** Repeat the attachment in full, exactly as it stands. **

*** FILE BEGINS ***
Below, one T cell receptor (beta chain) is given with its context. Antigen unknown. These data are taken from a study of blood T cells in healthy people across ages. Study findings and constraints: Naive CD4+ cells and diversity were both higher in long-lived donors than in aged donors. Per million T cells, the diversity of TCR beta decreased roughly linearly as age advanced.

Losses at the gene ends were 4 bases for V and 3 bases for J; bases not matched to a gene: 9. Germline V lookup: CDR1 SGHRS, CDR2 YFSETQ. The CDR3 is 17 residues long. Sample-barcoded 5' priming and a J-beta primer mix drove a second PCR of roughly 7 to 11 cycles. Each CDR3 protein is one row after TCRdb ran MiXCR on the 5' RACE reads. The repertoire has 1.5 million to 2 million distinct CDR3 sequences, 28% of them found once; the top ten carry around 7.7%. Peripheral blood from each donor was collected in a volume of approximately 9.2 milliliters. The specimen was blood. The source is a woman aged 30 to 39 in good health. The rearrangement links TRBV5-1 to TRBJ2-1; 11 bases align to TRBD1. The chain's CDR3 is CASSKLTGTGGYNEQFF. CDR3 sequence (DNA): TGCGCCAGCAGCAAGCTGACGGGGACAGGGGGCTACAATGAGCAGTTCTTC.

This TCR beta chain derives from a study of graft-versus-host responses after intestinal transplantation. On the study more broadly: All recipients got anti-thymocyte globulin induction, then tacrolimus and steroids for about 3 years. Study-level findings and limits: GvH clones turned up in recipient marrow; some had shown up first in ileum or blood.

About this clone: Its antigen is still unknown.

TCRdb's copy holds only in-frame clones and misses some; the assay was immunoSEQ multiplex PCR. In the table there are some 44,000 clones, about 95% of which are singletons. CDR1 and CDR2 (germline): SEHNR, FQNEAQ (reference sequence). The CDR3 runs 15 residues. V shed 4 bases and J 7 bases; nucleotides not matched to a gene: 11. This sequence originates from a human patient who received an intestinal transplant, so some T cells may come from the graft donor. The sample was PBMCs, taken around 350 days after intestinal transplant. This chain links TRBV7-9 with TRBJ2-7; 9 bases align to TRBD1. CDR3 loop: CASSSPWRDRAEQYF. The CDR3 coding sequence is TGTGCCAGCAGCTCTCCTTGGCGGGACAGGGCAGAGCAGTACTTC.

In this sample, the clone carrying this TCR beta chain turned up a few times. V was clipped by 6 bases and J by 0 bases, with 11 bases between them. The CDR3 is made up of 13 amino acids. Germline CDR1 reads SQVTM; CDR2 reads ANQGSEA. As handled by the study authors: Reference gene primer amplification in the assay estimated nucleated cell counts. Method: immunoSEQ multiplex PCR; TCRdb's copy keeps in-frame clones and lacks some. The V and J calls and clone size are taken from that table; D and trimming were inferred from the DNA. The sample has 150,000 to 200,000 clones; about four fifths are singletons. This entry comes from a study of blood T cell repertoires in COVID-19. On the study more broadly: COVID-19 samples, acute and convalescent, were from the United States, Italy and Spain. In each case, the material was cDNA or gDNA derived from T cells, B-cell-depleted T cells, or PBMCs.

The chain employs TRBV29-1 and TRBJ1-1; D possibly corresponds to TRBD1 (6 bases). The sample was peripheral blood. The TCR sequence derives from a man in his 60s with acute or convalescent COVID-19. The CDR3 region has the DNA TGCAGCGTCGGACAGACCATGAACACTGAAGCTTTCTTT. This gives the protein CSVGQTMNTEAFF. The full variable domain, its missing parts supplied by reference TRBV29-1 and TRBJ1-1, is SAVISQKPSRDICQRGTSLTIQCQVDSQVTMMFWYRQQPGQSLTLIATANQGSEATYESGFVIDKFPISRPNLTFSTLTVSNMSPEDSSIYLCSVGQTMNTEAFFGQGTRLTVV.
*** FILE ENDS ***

Below, one T cell receptor (beta chain) is given with its context. Antigen unknown. These data are taken from a study of blood T cells in healthy people across ages. Study findings and constraints: Naive CD4+ cells and diversity were both higher in long-lived donors than in aged donors. Per million T cells, the diversity of TCR beta decreased roughly linearly as age advanced.

Losses at the gene ends were 4 bases for V and 3 bases for J; bases not matched to a gene: 9. Germline V lookup: CDR1 SGHRS, CDR2 YFSETQ. The CDR3 is 17 residues long. Sample-barcoded 5' priming and a J-beta primer mix drove a second PCR of roughly 7 to 11 cycles. Each CDR3 protein is one row after TCRdb ran MiXCR on the 5' RACE reads. The repertoire has 1.5 million to 2 million distinct CDR3 sequences, 28% of them found once; the top ten carry around 7.7%. Peripheral blood from each donor was collected in a volume of approximately 9.2 milliliters. The specimen was blood. The source is a woman aged 30 to 39 in good health. The rearrangement links TRBV5-1 to TRBJ2-1; 11 bases align to TRBD1. The chain's CDR3 is CASSKLTGTGGYNEQFF. CDR3 sequence (DNA): TGCGCCAGCAGCAAGCTGACGGGGACAGGGGGCTACAATGAGCAGTTCTTC.

This TCR beta chain derives from a study of graft-versus-host responses after intestinal transplantation. On the study more broadly: All recipients got anti-thymocyte globulin induction, then tacrolimus and steroids for about 3 years. Study-level findings and limits: GvH clones turned up in recipient marrow; some had shown up first in ileum or blood.

About this clone: Its antigen is still unknown.

TCRdb's copy holds only in-frame clones and misses some; the assay was immunoSEQ multiplex PCR. In the table there are some 44,000 clones, about 95% of which are singletons. CDR1 and CDR2 (germline): SEHNR, FQNEAQ (reference sequence). The CDR3 runs 15 residues. V shed 4 bases and J 7 bases; nucleotides not matched to a gene: 11. This sequence originates from a human patient who received an intestinal transplant, so some T cells may come from the graft donor. The sample was PBMCs, taken around 350 days after intestinal transplant. This chain links TRBV7-9 with TRBJ2-7; 9 bases align to TRBD1. CDR3 loop: CASSSPWRDRAEQYF. The CDR3 coding sequence is TGTGCCAGCAGCTCTCCTTGGCGGGACAGGGCAGAGCAGTACTTC.

In this sample, the clone carrying this TCR beta chain turned up a few times. V was clipped by 6 bases and J by 0 bases, with 11 bases between them. The CDR3 is made up of 13 amino acids. Germline CDR1 reads SQVTM; CDR2 reads ANQGSEA. As handled by the study authors: Reference gene primer amplification in the assay estimated nucleated cell counts. Method: immunoSEQ multiplex PCR; TCRdb's copy keeps in-frame clones and lacks some. The V and J calls and clone size are taken from that table; D and trimming were inferred from the DNA. The sample has 150,000 to 200,000 clones; about four fifths are singletons. This entry comes from a study of blood T cell repertoires in COVID-19. On the study more broadly: COVID-19 samples, acute and convalescent, were from the United States, Italy and Spain. In each case, the material was cDNA or gDNA derived from T cells, B-cell-depleted T cells, or PBMCs.

The chain employs TRBV29-1 and TRBJ1-1; D possibly corresponds to TRBD1 (6 bases). The sample was peripheral blood. The TCR sequence derives from a man in his 60s with acute or convalescent COVID-19. The CDR3 region has the DNA TGCAGCGTCGGACAGACCATGAACACTGAAGCTTTCTTT. This gives the protein CSVGQTMNTEAFF. The full variable domain, its missing parts supplied by reference TRBV29-1 and TRBJ1-1, is SAVISQKPSRDICQRGTSLTIQCQVDSQVTMMFWYRQQPGQSLTLIATANQGSEATYESGFVIDKFPISRPNLTFSTLTVSNMSPEDSSIYLCSVGQTMNTEAFFGQGTRLTVV.